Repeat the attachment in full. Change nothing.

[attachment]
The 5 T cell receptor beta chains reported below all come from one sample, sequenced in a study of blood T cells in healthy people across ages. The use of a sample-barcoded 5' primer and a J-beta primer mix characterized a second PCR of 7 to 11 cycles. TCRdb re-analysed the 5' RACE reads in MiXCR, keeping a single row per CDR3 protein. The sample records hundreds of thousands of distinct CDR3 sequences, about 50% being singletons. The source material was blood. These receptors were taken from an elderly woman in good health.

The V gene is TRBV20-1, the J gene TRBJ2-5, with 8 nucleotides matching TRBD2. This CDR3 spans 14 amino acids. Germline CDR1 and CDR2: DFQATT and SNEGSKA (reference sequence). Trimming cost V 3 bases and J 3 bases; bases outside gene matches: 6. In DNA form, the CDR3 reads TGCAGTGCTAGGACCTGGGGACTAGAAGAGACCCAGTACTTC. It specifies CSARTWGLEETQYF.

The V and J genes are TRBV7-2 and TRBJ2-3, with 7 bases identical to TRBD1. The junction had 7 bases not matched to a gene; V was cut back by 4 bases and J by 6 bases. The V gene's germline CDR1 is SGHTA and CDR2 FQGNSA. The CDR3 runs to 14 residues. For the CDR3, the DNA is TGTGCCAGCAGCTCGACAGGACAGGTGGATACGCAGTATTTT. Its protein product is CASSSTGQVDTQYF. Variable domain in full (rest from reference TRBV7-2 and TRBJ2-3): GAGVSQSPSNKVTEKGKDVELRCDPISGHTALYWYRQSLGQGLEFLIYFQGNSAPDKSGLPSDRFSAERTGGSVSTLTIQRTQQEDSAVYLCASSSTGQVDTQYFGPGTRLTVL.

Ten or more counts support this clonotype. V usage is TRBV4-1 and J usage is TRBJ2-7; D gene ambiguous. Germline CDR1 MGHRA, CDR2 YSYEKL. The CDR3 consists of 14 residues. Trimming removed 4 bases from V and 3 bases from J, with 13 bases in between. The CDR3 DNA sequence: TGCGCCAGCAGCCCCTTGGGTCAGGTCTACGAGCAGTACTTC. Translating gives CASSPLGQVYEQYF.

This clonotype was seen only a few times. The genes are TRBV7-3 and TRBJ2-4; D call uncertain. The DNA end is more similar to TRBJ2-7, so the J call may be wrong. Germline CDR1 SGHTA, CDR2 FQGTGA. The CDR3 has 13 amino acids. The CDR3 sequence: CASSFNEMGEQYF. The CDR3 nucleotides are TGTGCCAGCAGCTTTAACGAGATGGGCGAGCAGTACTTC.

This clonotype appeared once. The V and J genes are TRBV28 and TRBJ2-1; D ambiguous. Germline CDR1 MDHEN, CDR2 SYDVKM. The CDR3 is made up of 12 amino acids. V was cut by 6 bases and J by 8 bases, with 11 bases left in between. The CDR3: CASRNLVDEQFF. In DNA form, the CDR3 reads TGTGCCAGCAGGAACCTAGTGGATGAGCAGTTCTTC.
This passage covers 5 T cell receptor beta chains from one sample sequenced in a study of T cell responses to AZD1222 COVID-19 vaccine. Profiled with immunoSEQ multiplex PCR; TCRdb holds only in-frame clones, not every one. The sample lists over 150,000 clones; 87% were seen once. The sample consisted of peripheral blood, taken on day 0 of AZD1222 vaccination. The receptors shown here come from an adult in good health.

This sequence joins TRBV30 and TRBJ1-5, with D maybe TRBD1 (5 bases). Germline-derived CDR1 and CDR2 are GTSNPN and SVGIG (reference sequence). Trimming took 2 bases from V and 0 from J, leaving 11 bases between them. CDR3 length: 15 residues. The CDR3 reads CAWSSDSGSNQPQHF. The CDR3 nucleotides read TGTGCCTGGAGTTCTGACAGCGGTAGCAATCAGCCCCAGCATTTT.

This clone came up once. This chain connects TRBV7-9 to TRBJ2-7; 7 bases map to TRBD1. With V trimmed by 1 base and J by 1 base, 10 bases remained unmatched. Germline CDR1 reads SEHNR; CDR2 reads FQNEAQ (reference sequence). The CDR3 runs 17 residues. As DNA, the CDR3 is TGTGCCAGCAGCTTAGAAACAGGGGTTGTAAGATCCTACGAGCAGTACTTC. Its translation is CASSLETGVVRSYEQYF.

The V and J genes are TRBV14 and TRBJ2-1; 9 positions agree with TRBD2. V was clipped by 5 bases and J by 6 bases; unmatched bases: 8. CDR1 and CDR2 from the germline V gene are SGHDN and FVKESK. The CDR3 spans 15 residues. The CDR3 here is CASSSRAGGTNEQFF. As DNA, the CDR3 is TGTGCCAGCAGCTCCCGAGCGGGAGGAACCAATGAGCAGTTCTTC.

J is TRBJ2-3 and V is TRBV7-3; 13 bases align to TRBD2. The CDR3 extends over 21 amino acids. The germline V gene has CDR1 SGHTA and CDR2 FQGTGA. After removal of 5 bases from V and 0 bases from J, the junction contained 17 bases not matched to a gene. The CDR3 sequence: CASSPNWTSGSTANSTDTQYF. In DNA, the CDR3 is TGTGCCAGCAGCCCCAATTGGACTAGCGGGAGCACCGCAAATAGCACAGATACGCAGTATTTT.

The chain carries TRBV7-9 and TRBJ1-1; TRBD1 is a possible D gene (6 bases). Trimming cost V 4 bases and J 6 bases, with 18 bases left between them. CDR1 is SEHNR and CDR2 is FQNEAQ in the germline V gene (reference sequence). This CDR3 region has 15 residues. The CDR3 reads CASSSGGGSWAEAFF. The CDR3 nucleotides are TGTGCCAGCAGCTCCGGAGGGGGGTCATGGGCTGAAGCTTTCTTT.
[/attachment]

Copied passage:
The 5 T cell receptor beta chains reported below all come from one sample, sequenced in a study of blood T cells in healthy people across ages. The use of a sample-barcoded 5' primer and a J-beta primer mix characterized a second PCR of 7 to 11 cycles. TCRdb re-analysed the 5' RACE reads in MiXCR, keeping a single row per CDR3 protein. The sample records hundreds of thousands of distinct CDR3 sequences, about 50% being singletons. The source material was blood. These receptors were taken from an elderly woman in good health.

The V gene is TRBV20-1, the J gene TRBJ2-5, with 8 nucleotides matching TRBD2. This CDR3 spans 14 amino acids. Germline CDR1 and CDR2: DFQATT and SNEGSKA (reference sequence). Trimming cost V 3 bases and J 3 bases; bases outside gene matches: 6. In DNA form, the CDR3 reads TGCAGTGCTAGGACCTGGGGACTAGAAGAGACCCAGTACTTC. It specifies CSARTWGLEETQYF.

The V and J genes are TRBV7-2 and TRBJ2-3, with 7 bases identical to TRBD1. The junction had 7 bases not matched to a gene; V was cut back by 4 bases and J by 6 bases. The V gene's germline CDR1 is SGHTA and CDR2 FQGNSA. The CDR3 runs to 14 residues. For the CDR3, the DNA is TGTGCCAGCAGCTCGACAGGACAGGTGGATACGCAGTATTTT. Its protein product is CASSSTGQVDTQYF. Variable domain in full (rest from reference TRBV7-2 and TRBJ2-3): GAGVSQSPSNKVTEKGKDVELRCDPISGHTALYWYRQSLGQGLEFLIYFQGNSAPDKSGLPSDRFSAERTGGSVSTLTIQRTQQEDSAVYLCASSSTGQVDTQYFGPGTRLTVL.

Ten or more counts support this clonotype. V usage is TRBV4-1 and J usage is TRBJ2-7; D gene ambiguous. Germline CDR1 MGHRA, CDR2 YSYEKL. The CDR3 consists of 14 residues. Trimming removed 4 bases from V and 3 bases from J, with 13 bases in between. The CDR3 DNA sequence: TGCGCCAGCAGCCCCTTGGGTCAGGTCTACGAGCAGTACTTC. Translating gives CASSPLGQVYEQYF.

This clonotype was seen only a few times. The genes are TRBV7-3 and TRBJ2-4; D call uncertain. The DNA end is more similar to TRBJ2-7, so the J call may be wrong. Germline CDR1 SGHTA, CDR2 FQGTGA. The CDR3 has 13 amino acids. The CDR3 sequence: CASSFNEMGEQYF. The CDR3 nucleotides are TGTGCCAGCAGCTTTAACGAGATGGGCGAGCAGTACTTC.

This clonotype appeared once. The V and J genes are TRBV28 and TRBJ2-1; D ambiguous. Germline CDR1 MDHEN, CDR2 SYDVKM. The CDR3 is made up of 12 amino acids. V was cut by 6 bases and J by 8 bases, with 11 bases left in between. The CDR3: CASRNLVDEQFF. In DNA form, the CDR3 reads TGTGCCAGCAGGAACCTAGTGGATGAGCAGTTCTTC.
This passage covers 5 T cell receptor beta chains from one sample sequenced in a study of T cell responses to AZD1222 COVID-19 vaccine. Profiled with immunoSEQ multiplex PCR; TCRdb holds only in-frame clones, not every one. The sample lists over 150,000 clones; 87% were seen once. The sample consisted of peripheral blood, taken on day 0 of AZD1222 vaccination. The receptors shown here come from an adult in good health.

This sequence joins TRBV30 and TRBJ1-5, with D maybe TRBD1 (5 bases). Germline-derived CDR1 and CDR2 are GTSNPN and SVGIG (reference sequence). Trimming took 2 bases from V and 0 from J, leaving 11 bases between them. CDR3 length: 15 residues. The CDR3 reads CAWSSDSGSNQPQHF. The CDR3 nucleotides read TGTGCCTGGAGTTCTGACAGCGGTAGCAATCAGCCCCAGCATTTT.

This clone came up once. This chain connects TRBV7-9 to TRBJ2-7; 7 bases map to TRBD1. With V trimmed by 1 base and J by 1 base, 10 bases remained unmatched. Germline CDR1 reads SEHNR; CDR2 reads FQNEAQ (reference sequence). The CDR3 runs 17 residues. As DNA, the CDR3 is TGTGCCAGCAGCTTAGAAACAGGGGTTGTAAGATCCTACGAGCAGTACTTC. Its translation is CASSLETGVVRSYEQYF.

The V and J genes are TRBV14 and TRBJ2-1; 9 positions agree with TRBD2. V was clipped by 5 bases and J by 6 bases; unmatched bases: 8. CDR1 and CDR2 from the germline V gene are SGHDN and FVKESK. The CDR3 spans 15 residues. The CDR3 here is CASSSRAGGTNEQFF. As DNA, the CDR3 is TGTGCCAGCAGCTCCCGAGCGGGAGGAACCAATGAGCAGTTCTTC.

J is TRBJ2-3 and V is TRBV7-3; 13 bases align to TRBD2. The CDR3 extends over 21 amino acids. The germline V gene has CDR1 SGHTA and CDR2 FQGTGA. After removal of 5 bases from V and 0 bases from J, the junction contained 17 bases not matched to a gene. The CDR3 sequence: CASSPNWTSGSTANSTDTQYF. In DNA, the CDR3 is TGTGCCAGCAGCCCCAATTGGACTAGCGGGAGCACCGCAAATAGCACAGATACGCAGTATTTT.

The chain carries TRBV7-9 and TRBJ1-1; TRBD1 is a possible D gene (6 bases). Trimming cost V 4 bases and J 6 bases, with 18 bases left between them. CDR1 is SEHNR and CDR2 is FQNEAQ in the germline V gene (reference sequence). This CDR3 region has 15 residues. The CDR3 reads CASSSGGGSWAEAFF. The CDR3 nucleotides are TGTGCCAGCAGCTCCGGAGGGGGGTCATGGGCTGAAGCTTTCTTT.